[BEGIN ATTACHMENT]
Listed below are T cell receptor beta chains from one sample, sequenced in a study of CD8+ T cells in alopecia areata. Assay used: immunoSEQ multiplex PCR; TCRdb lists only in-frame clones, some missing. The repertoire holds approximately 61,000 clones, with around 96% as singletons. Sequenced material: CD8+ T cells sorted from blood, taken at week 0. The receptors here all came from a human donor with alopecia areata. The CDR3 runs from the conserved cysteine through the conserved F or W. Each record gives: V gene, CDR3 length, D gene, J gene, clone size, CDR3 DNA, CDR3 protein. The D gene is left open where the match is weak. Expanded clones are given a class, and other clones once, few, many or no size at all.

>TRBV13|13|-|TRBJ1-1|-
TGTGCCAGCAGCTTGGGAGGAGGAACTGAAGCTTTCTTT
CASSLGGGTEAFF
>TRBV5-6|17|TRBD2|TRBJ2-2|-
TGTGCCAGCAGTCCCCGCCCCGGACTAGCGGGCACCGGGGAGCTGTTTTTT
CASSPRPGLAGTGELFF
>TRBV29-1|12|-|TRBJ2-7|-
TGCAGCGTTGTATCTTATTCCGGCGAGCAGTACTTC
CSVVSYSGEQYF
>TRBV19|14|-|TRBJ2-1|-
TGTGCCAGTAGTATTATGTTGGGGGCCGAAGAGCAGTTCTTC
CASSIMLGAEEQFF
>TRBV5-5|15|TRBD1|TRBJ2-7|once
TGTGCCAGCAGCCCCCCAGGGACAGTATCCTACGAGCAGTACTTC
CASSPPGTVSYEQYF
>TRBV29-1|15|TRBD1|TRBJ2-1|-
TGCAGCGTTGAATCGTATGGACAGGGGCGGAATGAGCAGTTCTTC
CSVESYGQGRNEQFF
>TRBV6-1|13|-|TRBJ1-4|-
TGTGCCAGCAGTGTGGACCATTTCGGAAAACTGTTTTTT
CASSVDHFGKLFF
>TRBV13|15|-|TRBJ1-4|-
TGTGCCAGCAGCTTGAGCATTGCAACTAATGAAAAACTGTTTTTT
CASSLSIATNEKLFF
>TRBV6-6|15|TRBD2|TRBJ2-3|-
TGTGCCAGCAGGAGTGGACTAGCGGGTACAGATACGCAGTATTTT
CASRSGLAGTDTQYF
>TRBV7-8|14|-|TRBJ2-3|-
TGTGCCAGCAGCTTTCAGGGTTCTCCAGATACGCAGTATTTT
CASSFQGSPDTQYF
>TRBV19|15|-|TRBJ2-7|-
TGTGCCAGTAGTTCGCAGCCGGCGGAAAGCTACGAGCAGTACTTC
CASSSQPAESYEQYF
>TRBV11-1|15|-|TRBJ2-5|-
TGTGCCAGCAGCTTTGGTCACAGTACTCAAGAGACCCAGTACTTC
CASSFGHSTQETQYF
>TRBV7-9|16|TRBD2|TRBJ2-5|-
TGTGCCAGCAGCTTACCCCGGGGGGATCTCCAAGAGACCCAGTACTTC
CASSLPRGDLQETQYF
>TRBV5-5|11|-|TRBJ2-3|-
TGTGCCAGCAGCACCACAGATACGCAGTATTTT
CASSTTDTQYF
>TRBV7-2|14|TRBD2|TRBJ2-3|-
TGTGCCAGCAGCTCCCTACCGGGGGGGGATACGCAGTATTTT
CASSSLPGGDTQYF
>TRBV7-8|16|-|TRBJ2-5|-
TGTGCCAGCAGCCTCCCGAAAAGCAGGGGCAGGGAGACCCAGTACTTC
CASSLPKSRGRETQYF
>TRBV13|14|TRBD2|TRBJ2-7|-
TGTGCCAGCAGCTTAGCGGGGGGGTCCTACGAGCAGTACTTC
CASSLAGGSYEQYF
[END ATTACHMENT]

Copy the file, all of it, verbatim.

Listed below are T cell receptor beta chains from one sample, sequenced in a study of CD8+ T cells in alopecia areata. Assay used: immunoSEQ multiplex PCR; TCRdb lists only in-frame clones, some missing. The repertoire holds approximately 61,000 clones, with around 96% as singletons. Sequenced material: CD8+ T cells sorted from blood, taken at week 0. The receptors here all came from a human donor with alopecia areata. The CDR3 runs from the conserved cysteine through the conserved F or W. Each record gives: V gene, CDR3 length, D gene, J gene, clone size, CDR3 DNA, CDR3 protein. The D gene is left open where the match is weak. Expanded clones are given a class, and other clones once, few, many or no size at all.

>TRBV13|13|-|TRBJ1-1|-
TGTGCCAGCAGCTTGGGAGGAGGAACTGAAGCTTTCTTT
CASSLGGGTEAFF
>TRBV5-6|17|TRBD2|TRBJ2-2|-
TGTGCCAGCAGTCCCCGCCCCGGACTAGCGGGCACCGGGGAGCTGTTTTTT
CASSPRPGLAGTGELFF
>TRBV29-1|12|-|TRBJ2-7|-
TGCAGCGTTGTATCTTATTCCGGCGAGCAGTACTTC
CSVVSYSGEQYF
>TRBV19|14|-|TRBJ2-1|-
TGTGCCAGTAGTATTATGTTGGGGGCCGAAGAGCAGTTCTTC
CASSIMLGAEEQFF
>TRBV5-5|15|TRBD1|TRBJ2-7|once
TGTGCCAGCAGCCCCCCAGGGACAGTATCCTACGAGCAGTACTTC
CASSPPGTVSYEQYF
>TRBV29-1|15|TRBD1|TRBJ2-1|-
TGCAGCGTTGAATCGTATGGACAGGGGCGGAATGAGCAGTTCTTC
CSVESYGQGRNEQFF
>TRBV6-1|13|-|TRBJ1-4|-
TGTGCCAGCAGTGTGGACCATTTCGGAAAACTGTTTTTT
CASSVDHFGKLFF
>TRBV13|15|-|TRBJ1-4|-
TGTGCCAGCAGCTTGAGCATTGCAACTAATGAAAAACTGTTTTTT
CASSLSIATNEKLFF
>TRBV6-6|15|TRBD2|TRBJ2-3|-
TGTGCCAGCAGGAGTGGACTAGCGGGTACAGATACGCAGTATTTT
CASRSGLAGTDTQYF
>TRBV7-8|14|-|TRBJ2-3|-
TGTGCCAGCAGCTTTCAGGGTTCTCCAGATACGCAGTATTTT
CASSFQGSPDTQYF
>TRBV19|15|-|TRBJ2-7|-
TGTGCCAGTAGTTCGCAGCCGGCGGAAAGCTACGAGCAGTACTTC
CASSSQPAESYEQYF
>TRBV11-1|15|-|TRBJ2-5|-
TGTGCCAGCAGCTTTGGTCACAGTACTCAAGAGACCCAGTACTTC
CASSFGHSTQETQYF
>TRBV7-9|16|TRBD2|TRBJ2-5|-
TGTGCCAGCAGCTTACCCCGGGGGGATCTCCAAGAGACCCAGTACTTC
CASSLPRGDLQETQYF
>TRBV5-5|11|-|TRBJ2-3|-
TGTGCCAGCAGCACCACAGATACGCAGTATTTT
CASSTTDTQYF
>TRBV7-2|14|TRBD2|TRBJ2-3|-
TGTGCCAGCAGCTCCCTACCGGGGGGGGATACGCAGTATTTT
CASSSLPGGDTQYF
>TRBV7-8|16|-|TRBJ2-5|-
TGTGCCAGCAGCCTCCCGAAAAGCAGGGGCAGGGAGACCCAGTACTTC
CASSLPKSRGRETQYF
>TRBV13|14|TRBD2|TRBJ2-7|-
TGTGCCAGCAGCTTAGCGGGGGGGTCCTACGAGCAGTACTTC
CASSLAGGSYEQYF